The present section provides a very basic description of gillnets and longlines. Section 7 provides more detail on important parameters and ways of rigging, which are reviewed with respect to their influence on selection and catch rates. A comprehensive description of commercial gear types, the ways of rigging, vessel design and operations procedures can be found in Sainsbury (1996).
A gillnet consists of netting attached between a head-rope and a foot-rope. The net is kept open vertically by the differences in buoyancy between the two ropes. The head-rope is given positive buoyancy by using various floating devices. In shallow waters, floating is typically applied by attachable cork or styrene floats or by using head-ropes where styrene is embedded in the rope. For deep-water fisheries, hollow metal or hard plastic rings are used to provide buoyancy. Weight is most simply applied to the foot-rope by embedding lead into the rope but may also be applied by using various sinkers, e.g. metal rings. By regulating the net's overall buoyancy gillnets may be designed to float (used for pelagic fishes e.g. tuna, salmon or small pelagic fish) or to stand at the bottom (used for demersal species e.g. cod, flatfish). In ordinary gillnets the netting consists of a single net sheet. In trammel nets the net is constructed by joining three parallel sheets of netting where the two outer sheets are made of netting with large mesh and the inner sheet with small mesh.
Gillnets are very size selective: a specific mesh size tends to catch fish of a limited size range. The mesh size may therefore be considered the most important characteristic of a gillnet. Mesh sizes are either given in bar length (i.e. measured from knot-to-knot) or as stretched mesh (i.e. the sum of two bars). The bar length measure is often used by commercial fishermen and by net manufacturers. The stretched mesh measure is normally used in scientific literature and is used in the present work. Mesh sizes are commercially available from about 30 mm (for targeting small pelagic fish) to more than 300 mm (e.g. for targeting tuna, halibut and lumpfish).
Modern gillnets are made of monofilament, multimonofilament or multifilament nylon. Monofilament nets are made by simply using the monofile nylon thread. Combining a number of such monofilaments in parallel makes a multimonofilament. Multifilament consists of thin nylon fibres twisted together.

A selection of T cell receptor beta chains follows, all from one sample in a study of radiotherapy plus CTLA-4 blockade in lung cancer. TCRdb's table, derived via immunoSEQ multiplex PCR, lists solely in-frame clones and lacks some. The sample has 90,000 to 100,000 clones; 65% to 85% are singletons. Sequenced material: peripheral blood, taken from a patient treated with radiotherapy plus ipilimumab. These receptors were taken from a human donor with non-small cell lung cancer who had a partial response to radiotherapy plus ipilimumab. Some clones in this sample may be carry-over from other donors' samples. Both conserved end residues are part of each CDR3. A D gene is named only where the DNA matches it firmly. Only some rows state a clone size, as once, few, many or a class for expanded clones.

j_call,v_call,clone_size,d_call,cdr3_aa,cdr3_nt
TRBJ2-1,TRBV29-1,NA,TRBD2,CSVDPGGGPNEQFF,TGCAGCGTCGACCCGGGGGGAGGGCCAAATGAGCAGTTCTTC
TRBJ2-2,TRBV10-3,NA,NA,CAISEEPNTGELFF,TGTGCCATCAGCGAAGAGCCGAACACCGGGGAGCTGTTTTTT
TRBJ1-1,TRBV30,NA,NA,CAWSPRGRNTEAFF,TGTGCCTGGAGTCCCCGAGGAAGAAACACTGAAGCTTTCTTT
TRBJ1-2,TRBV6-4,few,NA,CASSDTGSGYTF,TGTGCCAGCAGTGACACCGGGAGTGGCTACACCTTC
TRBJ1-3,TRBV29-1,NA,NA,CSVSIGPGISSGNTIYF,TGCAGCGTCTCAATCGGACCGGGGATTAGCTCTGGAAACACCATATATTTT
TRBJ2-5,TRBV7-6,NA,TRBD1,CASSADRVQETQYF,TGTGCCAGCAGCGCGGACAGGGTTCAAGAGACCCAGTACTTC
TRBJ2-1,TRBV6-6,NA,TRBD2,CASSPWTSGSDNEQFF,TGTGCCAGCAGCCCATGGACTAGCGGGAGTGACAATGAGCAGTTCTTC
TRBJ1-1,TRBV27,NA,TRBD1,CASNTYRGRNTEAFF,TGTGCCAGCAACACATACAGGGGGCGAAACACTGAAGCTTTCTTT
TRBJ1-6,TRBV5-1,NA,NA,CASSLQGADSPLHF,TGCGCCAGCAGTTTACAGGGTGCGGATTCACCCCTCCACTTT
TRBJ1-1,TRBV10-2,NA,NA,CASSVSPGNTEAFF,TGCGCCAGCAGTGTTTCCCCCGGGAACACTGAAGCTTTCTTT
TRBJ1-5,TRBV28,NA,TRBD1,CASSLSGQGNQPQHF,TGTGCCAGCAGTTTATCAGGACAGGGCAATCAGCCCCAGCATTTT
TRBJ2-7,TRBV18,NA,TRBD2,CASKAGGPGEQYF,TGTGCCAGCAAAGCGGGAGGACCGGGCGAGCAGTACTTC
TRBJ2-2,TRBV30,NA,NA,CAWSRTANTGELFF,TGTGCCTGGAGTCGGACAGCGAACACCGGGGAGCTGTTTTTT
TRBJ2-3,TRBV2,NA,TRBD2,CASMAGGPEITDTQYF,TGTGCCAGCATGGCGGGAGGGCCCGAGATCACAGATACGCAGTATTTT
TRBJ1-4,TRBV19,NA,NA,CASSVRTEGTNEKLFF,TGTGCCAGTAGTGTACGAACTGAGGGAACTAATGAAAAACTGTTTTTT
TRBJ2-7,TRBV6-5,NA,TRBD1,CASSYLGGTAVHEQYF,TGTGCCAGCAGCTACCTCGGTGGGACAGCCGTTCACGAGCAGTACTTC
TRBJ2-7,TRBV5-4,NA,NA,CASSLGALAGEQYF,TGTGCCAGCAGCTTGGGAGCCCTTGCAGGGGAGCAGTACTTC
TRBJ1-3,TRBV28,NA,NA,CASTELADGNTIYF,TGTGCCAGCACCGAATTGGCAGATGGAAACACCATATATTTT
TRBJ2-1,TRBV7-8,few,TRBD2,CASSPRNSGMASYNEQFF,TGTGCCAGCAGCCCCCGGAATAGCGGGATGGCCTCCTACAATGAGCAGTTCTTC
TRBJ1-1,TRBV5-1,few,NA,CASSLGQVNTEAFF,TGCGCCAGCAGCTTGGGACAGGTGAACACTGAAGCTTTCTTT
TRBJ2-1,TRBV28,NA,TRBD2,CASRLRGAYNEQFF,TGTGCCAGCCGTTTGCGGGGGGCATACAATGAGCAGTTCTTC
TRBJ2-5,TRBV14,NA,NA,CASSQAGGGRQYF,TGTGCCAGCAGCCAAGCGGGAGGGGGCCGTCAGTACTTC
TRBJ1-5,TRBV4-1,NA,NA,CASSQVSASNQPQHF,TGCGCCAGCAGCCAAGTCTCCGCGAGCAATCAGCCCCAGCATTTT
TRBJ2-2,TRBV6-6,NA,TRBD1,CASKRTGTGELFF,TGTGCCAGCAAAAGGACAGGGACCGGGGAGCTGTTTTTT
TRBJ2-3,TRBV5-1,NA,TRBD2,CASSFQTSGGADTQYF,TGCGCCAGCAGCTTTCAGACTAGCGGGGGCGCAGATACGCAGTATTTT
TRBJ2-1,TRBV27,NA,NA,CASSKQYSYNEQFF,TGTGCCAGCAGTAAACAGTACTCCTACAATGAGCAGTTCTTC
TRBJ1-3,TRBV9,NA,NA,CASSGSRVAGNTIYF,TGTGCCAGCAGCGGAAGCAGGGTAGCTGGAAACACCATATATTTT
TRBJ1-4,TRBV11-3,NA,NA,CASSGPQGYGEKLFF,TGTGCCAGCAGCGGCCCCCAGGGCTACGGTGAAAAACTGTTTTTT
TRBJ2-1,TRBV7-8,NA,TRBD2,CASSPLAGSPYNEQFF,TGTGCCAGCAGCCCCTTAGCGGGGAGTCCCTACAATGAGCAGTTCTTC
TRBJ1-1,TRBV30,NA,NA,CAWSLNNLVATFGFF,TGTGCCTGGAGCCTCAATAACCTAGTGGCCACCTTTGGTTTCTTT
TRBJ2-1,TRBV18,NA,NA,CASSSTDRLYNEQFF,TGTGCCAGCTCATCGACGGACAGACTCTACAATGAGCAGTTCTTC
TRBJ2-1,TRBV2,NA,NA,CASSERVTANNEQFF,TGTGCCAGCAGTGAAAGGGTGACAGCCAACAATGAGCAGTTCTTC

A net may be rigged with varying degrees of slack, which is primarily regulated by the hanging ratio. The hanging ratio measures how tightly the net is stretched along the head and foot rope. The hanging ratio may theoretically vary between the value 0 (all meshes mounted at the same point on the ropes, so the net has no length dimension) and a value of 1.0 (the netting is fully stretched out, so the net has no height dimension, see Fig. 2.1). In commercial fisheries hanging ratios are normally found between 0.25 and 0.65. Slackness may also be introduced by vertical snoods between the head and foot rope (see Machiels et al. 1994).
Figure 2.1 Various hanging ratios, from left to right: 0, 0.4, 0.67 and 1.0
Gillnets are mainly used for catching bony fishes, but they are also used to catch squid and crustaceans (e.g. Fujimori et al. 1996, Collins and Dunning 1981). In arctic waters gillnets are used for catching seals and cetaceans (Kapel 1975, Heide-Jørgensen 1994).
A longline consists of a groundline (also called mainline) supplied with gangions (also called snoods) carrying baited hooks. The groundline is typically made of various synthetic materials typically of a diameter of 0.5–1 cm, while the gangions are thinner. The length of gangions and their spacing differ considerably depending on the fisheries. The buoyancy of the materials used determines whether the longline is to float at the surface (e.g. when targeting tuna and salmon) or to dwell near the bottom (e.g. when targeting cod or flatfish).
Hooks are manufactured in an extensive numbers of models and sizes. Quinn et al. (1985) remark that the number of models exceeds the number of fish species. Overall one may distinguish between traditional J-shaped hooks and more modern circle shaped hooks introduced in the late 1970s (Fig. 2.2).
Figure 2.2 Shape of main hook types. A traditional J-shaped hook (left) and a circle-shaped hook (right).
The size of hook may be described by linear measures, the shank length and gape width (the distance between the point and the shank, e.g. see Takeuchi and Koike 1969, Cortez-Zaragoza et al. 1989) or by squared distance measures in the form of the product of width and length (e.g. see Ralston 1982, Otway and Craig 1993). The gape width measure, which may conveniently be related to the size of the fish mouth, is used in this work. Commercially used hooks vary considerably in size, ranging in gape-width from less than 0.5 cm (e.g. for targeting freshwater eel) to more than 10 cm in some shark fisheries.
The bait is believed to be the single most important factor determining the catch efficiency of longlines. The bait is a priori selected for its attracting properties (e.g. freshness, fatness) and for its mechanical properties (i.e. ease of baiting and durability in water). Wide variations in types and sizes of bait are used in the various commercial line fisheries.